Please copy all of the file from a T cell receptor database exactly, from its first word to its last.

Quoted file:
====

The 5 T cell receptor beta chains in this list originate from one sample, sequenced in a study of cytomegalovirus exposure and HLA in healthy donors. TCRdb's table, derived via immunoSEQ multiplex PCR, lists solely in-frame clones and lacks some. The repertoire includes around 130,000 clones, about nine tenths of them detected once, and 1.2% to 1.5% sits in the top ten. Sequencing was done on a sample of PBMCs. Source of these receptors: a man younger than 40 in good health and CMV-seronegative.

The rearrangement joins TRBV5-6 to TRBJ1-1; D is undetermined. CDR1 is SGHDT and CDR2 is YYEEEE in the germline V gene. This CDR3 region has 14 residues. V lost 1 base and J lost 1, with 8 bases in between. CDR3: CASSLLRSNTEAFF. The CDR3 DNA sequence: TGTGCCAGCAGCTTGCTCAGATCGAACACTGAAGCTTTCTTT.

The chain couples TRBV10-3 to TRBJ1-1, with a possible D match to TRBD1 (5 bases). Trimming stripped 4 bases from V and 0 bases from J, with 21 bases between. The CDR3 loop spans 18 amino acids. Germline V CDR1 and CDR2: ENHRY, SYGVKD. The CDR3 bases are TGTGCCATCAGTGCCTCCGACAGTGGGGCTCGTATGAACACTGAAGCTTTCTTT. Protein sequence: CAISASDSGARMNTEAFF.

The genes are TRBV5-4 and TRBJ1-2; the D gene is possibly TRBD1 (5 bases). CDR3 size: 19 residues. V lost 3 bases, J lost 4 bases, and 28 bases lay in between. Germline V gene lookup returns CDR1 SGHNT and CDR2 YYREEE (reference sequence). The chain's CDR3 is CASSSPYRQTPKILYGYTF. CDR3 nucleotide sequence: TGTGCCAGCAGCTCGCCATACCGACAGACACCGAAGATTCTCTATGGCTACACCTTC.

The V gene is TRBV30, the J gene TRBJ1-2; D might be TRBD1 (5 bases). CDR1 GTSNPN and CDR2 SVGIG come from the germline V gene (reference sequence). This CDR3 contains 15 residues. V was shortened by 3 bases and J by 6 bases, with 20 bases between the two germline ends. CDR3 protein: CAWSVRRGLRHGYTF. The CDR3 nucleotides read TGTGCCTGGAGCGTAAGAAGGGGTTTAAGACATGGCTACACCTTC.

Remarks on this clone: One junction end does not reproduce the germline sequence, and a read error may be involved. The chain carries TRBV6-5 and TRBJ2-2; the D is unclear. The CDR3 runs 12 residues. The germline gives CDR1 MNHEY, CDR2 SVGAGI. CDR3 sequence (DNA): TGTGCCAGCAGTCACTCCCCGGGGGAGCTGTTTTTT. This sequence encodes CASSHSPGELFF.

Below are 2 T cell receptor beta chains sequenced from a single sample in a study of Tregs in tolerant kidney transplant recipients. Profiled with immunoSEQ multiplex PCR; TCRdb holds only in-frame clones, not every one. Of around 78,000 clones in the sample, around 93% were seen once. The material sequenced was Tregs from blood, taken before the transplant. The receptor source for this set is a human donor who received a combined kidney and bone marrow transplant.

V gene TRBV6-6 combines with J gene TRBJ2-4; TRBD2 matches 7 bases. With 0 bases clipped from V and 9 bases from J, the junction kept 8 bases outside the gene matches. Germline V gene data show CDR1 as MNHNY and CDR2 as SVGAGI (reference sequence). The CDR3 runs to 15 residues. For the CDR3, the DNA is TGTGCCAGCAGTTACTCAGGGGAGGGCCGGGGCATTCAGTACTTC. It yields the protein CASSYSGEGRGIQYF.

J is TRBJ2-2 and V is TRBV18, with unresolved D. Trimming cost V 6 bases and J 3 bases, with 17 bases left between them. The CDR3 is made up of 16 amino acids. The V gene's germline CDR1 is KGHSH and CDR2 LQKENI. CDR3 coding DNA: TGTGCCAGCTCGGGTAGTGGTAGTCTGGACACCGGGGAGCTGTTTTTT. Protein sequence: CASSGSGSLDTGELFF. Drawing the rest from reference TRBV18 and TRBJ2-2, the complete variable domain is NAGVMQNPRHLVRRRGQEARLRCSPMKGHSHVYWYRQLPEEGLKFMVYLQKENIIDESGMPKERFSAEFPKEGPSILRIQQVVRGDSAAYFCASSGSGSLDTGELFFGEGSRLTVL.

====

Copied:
The 5 T cell receptor beta chains in this list originate from one sample, sequenced in a study of cytomegalovirus exposure and HLA in healthy donors. TCRdb's table, derived via immunoSEQ multiplex PCR, lists solely in-frame clones and lacks some. The repertoire includes around 130,000 clones, about nine tenths of them detected once, and 1.2% to 1.5% sits in the top ten. Sequencing was done on a sample of PBMCs. Source of these receptors: a man younger than 40 in good health and CMV-seronegative.

The rearrangement joins TRBV5-6 to TRBJ1-1; D is undetermined. CDR1 is SGHDT and CDR2 is YYEEEE in the germline V gene. This CDR3 region has 14 residues. V lost 1 base and J lost 1, with 8 bases in between. CDR3: CASSLLRSNTEAFF. The CDR3 DNA sequence: TGTGCCAGCAGCTTGCTCAGATCGAACACTGAAGCTTTCTTT.

The chain couples TRBV10-3 to TRBJ1-1, with a possible D match to TRBD1 (5 bases). Trimming stripped 4 bases from V and 0 bases from J, with 21 bases between. The CDR3 loop spans 18 amino acids. Germline V CDR1 and CDR2: ENHRY, SYGVKD. The CDR3 bases are TGTGCCATCAGTGCCTCCGACAGTGGGGCTCGTATGAACACTGAAGCTTTCTTT. Protein sequence: CAISASDSGARMNTEAFF.

The genes are TRBV5-4 and TRBJ1-2; the D gene is possibly TRBD1 (5 bases). CDR3 size: 19 residues. V lost 3 bases, J lost 4 bases, and 28 bases lay in between. Germline V gene lookup returns CDR1 SGHNT and CDR2 YYREEE (reference sequence). The chain's CDR3 is CASSSPYRQTPKILYGYTF. CDR3 nucleotide sequence: TGTGCCAGCAGCTCGCCATACCGACAGACACCGAAGATTCTCTATGGCTACACCTTC.

The V gene is TRBV30, the J gene TRBJ1-2; D might be TRBD1 (5 bases). CDR1 GTSNPN and CDR2 SVGIG come from the germline V gene (reference sequence). This CDR3 contains 15 residues. V was shortened by 3 bases and J by 6 bases, with 20 bases between the two germline ends. CDR3 protein: CAWSVRRGLRHGYTF. The CDR3 nucleotides read TGTGCCTGGAGCGTAAGAAGGGGTTTAAGACATGGCTACACCTTC.

Remarks on this clone: One junction end does not reproduce the germline sequence, and a read error may be involved. The chain carries TRBV6-5 and TRBJ2-2; the D is unclear. The CDR3 runs 12 residues. The germline gives CDR1 MNHEY, CDR2 SVGAGI. CDR3 sequence (DNA): TGTGCCAGCAGTCACTCCCCGGGGGAGCTGTTTTTT. This sequence encodes CASSHSPGELFF.

Below are 2 T cell receptor beta chains sequenced from a single sample in a study of Tregs in tolerant kidney transplant recipients. Profiled with immunoSEQ multiplex PCR; TCRdb holds only in-frame clones, not every one. Of around 78,000 clones in the sample, around 93% were seen once. The material sequenced was Tregs from blood, taken before the transplant. The receptor source for this set is a human donor who received a combined kidney and bone marrow transplant.

V gene TRBV6-6 combines with J gene TRBJ2-4; TRBD2 matches 7 bases. With 0 bases clipped from V and 9 bases from J, the junction kept 8 bases outside the gene matches. Germline V gene data show CDR1 as MNHNY and CDR2 as SVGAGI (reference sequence). The CDR3 runs to 15 residues. For the CDR3, the DNA is TGTGCCAGCAGTTACTCAGGGGAGGGCCGGGGCATTCAGTACTTC. It yields the protein CASSYSGEGRGIQYF.

J is TRBJ2-2 and V is TRBV18, with unresolved D. Trimming cost V 6 bases and J 3 bases, with 17 bases left between them. The CDR3 is made up of 16 amino acids. The V gene's germline CDR1 is KGHSH and CDR2 LQKENI. CDR3 coding DNA: TGTGCCAGCTCGGGTAGTGGTAGTCTGGACACCGGGGAGCTGTTTTTT. Protein sequence: CASSGSGSLDTGELFF. Drawing the rest from reference TRBV18 and TRBJ2-2, the complete variable domain is NAGVMQNPRHLVRRRGQEARLRCSPMKGHSHVYWYRQLPEEGLKFMVYLQKENIIDESGMPKERFSAEFPKEGPSILRIQQVVRGDSAAYFCASSGSGSLDTGELFFGEGSRLTVL.